Debate continues over name of Robert E. Lee High School in Staunton
The name for Robert E. Lee High School in Staunton was chosen in 1914.
More than a century later, some people in the city want to change its name; others oppose such a move.
"It's woven into the whole fabric of this area," Betty Jordan, an alumna of the school, said.
Jordan, along with several other alumni of Robert E. Lee High School, gathered at Gypsy Hill Park on Monday to hand out signs, buttons and bumper stickers.
The group has raised money online and collected thousands of signatures from people who support keeping the name.
"I just took it on as a challenge, you know, we can't let this happen," Jordan said.
"You go to football games and see all kinds of people there," Jordan said. "They're proud to wear their Lee hats and sweatshirts and jackets."
Mark Jeter is the vice chair of Staunton Action, a group that is "committed to diversity and inclusion in Staunton city schools." Jeter strongly supports changing the name back to Staunton High School, the school's original name.
"To change it to Stanton High School," Jeter said. "That change is not going to hurt somebody. But to leave it as R. E. Lee, it does hurt people. The name of somebody who led an army against a government and the question was whether to enslave people or not, that can be painful for the people that were enslaved."
Jeter believes that a new name would also be good for the city, politically and economically.
"They look at us and say, that's a community that supports something like that," Jeter said. "How are we going to attract businesses and families and people that are going to make this community continue to grow into the 21st century and not clutch on to that 150-year-old legacy."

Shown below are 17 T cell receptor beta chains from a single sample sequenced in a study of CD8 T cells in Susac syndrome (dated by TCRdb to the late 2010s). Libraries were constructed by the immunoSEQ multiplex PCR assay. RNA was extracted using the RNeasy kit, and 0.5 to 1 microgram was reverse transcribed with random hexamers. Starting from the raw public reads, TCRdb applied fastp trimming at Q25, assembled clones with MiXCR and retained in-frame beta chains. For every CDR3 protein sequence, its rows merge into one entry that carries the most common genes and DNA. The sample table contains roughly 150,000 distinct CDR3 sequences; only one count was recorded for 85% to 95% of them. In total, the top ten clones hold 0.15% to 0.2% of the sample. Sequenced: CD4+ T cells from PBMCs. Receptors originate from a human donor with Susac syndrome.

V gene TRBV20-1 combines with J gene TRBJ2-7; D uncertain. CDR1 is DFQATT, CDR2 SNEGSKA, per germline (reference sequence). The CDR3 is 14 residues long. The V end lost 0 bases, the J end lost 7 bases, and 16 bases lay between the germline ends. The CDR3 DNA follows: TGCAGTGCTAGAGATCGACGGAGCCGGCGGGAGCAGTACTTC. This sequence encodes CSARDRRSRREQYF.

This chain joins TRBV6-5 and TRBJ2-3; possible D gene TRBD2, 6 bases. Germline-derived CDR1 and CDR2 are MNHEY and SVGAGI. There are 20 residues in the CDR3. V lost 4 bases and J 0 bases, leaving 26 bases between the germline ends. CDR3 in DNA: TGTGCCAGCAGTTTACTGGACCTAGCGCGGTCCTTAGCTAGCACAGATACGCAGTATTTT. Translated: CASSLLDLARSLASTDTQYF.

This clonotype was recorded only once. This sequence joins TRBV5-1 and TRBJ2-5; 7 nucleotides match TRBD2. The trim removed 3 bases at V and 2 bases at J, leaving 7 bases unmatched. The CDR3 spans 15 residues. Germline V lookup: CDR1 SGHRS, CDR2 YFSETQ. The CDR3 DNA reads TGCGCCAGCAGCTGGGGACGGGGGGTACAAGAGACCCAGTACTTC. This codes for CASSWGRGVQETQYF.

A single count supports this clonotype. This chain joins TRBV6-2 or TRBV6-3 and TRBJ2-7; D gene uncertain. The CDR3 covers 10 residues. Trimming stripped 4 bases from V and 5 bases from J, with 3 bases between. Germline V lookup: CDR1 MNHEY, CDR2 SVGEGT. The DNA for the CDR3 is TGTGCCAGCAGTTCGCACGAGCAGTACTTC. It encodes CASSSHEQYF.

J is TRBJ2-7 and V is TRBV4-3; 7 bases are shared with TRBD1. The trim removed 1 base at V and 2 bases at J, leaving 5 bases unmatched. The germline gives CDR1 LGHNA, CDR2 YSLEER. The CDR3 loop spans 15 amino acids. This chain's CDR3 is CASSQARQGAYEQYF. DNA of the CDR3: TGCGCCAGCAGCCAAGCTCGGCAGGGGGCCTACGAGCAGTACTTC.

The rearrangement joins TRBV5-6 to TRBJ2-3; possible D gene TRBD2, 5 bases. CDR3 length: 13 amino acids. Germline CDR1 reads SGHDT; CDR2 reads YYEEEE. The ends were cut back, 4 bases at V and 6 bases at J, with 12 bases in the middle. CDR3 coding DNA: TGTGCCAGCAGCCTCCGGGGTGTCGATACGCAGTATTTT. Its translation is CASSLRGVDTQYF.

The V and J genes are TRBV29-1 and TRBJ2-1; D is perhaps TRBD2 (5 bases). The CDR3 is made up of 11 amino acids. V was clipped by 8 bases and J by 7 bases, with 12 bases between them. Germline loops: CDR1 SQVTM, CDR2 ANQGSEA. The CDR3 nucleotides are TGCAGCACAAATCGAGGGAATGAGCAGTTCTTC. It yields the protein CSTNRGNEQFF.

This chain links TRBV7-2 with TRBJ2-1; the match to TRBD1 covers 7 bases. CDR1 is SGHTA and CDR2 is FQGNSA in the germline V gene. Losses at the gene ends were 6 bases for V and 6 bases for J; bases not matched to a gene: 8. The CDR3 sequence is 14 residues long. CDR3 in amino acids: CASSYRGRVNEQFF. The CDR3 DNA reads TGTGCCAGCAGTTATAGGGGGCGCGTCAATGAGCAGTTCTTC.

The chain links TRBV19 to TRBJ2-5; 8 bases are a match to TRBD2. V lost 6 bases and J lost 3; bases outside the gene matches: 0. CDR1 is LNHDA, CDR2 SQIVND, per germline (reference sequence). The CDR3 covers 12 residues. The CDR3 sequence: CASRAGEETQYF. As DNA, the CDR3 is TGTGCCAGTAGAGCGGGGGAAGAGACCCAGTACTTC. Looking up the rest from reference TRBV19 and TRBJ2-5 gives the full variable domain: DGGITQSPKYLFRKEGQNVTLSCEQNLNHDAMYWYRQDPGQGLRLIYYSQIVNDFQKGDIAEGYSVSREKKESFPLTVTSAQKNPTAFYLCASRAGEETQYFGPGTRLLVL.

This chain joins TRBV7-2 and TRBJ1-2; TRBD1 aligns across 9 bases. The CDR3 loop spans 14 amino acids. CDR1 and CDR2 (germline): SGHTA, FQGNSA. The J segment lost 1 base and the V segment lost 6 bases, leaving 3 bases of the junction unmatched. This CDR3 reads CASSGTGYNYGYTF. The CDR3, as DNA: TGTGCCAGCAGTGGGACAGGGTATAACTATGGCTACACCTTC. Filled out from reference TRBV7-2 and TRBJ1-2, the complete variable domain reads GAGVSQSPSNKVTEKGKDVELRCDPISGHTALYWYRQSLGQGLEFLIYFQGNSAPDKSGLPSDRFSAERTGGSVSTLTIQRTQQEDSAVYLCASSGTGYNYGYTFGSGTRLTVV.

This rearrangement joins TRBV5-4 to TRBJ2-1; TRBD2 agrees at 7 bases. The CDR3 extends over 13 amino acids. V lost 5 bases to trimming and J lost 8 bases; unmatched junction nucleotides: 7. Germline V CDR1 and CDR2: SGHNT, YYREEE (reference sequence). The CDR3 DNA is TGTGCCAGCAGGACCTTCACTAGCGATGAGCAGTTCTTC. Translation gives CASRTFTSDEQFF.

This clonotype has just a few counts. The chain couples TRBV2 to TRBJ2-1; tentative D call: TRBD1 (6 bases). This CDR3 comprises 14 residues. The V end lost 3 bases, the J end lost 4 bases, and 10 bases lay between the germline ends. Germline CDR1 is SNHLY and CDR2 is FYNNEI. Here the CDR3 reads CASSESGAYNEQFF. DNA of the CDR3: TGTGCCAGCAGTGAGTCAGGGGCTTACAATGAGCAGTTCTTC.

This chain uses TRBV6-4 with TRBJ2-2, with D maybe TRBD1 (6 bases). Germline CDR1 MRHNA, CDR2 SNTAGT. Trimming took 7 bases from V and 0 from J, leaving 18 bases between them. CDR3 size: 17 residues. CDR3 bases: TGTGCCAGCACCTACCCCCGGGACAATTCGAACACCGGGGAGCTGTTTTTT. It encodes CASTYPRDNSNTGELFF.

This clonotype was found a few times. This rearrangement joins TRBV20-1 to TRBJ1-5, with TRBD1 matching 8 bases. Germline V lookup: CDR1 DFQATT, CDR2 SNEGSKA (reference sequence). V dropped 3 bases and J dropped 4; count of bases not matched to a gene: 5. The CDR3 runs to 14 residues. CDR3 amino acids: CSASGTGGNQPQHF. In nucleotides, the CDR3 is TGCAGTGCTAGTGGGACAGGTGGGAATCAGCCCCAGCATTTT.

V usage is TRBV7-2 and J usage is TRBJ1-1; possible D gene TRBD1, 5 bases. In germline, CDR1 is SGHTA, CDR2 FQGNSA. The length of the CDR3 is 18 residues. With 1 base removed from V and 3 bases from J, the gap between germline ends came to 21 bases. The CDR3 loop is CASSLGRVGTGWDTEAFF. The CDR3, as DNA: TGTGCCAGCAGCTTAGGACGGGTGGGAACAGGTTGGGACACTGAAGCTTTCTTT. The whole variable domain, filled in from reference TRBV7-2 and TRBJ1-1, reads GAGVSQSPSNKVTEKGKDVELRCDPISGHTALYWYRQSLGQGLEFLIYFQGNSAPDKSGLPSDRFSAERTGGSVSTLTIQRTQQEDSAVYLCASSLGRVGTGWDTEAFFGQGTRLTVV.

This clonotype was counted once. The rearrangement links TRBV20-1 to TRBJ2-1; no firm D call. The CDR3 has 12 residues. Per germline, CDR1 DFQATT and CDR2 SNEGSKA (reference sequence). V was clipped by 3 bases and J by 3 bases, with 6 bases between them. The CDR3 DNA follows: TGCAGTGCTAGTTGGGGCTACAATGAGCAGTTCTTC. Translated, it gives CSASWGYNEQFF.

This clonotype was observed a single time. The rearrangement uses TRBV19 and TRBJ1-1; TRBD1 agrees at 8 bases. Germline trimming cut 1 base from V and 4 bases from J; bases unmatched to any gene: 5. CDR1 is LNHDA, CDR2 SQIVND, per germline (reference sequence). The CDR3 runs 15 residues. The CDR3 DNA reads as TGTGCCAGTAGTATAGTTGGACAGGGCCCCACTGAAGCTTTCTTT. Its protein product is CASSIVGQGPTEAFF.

Jordan, however, argues that a name change would cost the school hundreds of thousands of dollars, citing the need to pay for new sports and band uniforms, as well as the re-branding of the building.
"Money like that would be better spent towards education, teacher salaries, things for the students to help them," Jordan said. "Not just change a sign on the front of a school."
Costs for renaming don't typically run as high as Jordan's estimate, however. An elementary school in Richmond that was named for Confederate general J.E.B. Stuart and was recently
estimated the cost of the name change at $26,000.
WHSV has reached out to the city to see if it is considering changing the name but we have yet to hear back. A public hearing was
to get opinions from people on both sides of the debate, sparked by the deadly "Unite the Right" rally in Charlottesville, which was initially planned over the city's decision to remove a statue of Robert E. Lee.
An analysis by the Southern Poverty Law Center last year found that 21 schools in Virginia are named after well-known Confederate generals. Most were built either between 1950 and 1970, around the time Brown v. Board of Education mandated school integration, or in the early 1900's when Jim Crow laws were prevalent throughout the South.
There have been several pushes over recent years to change the name of Staunton's only public high school. None have succeeded in the past.
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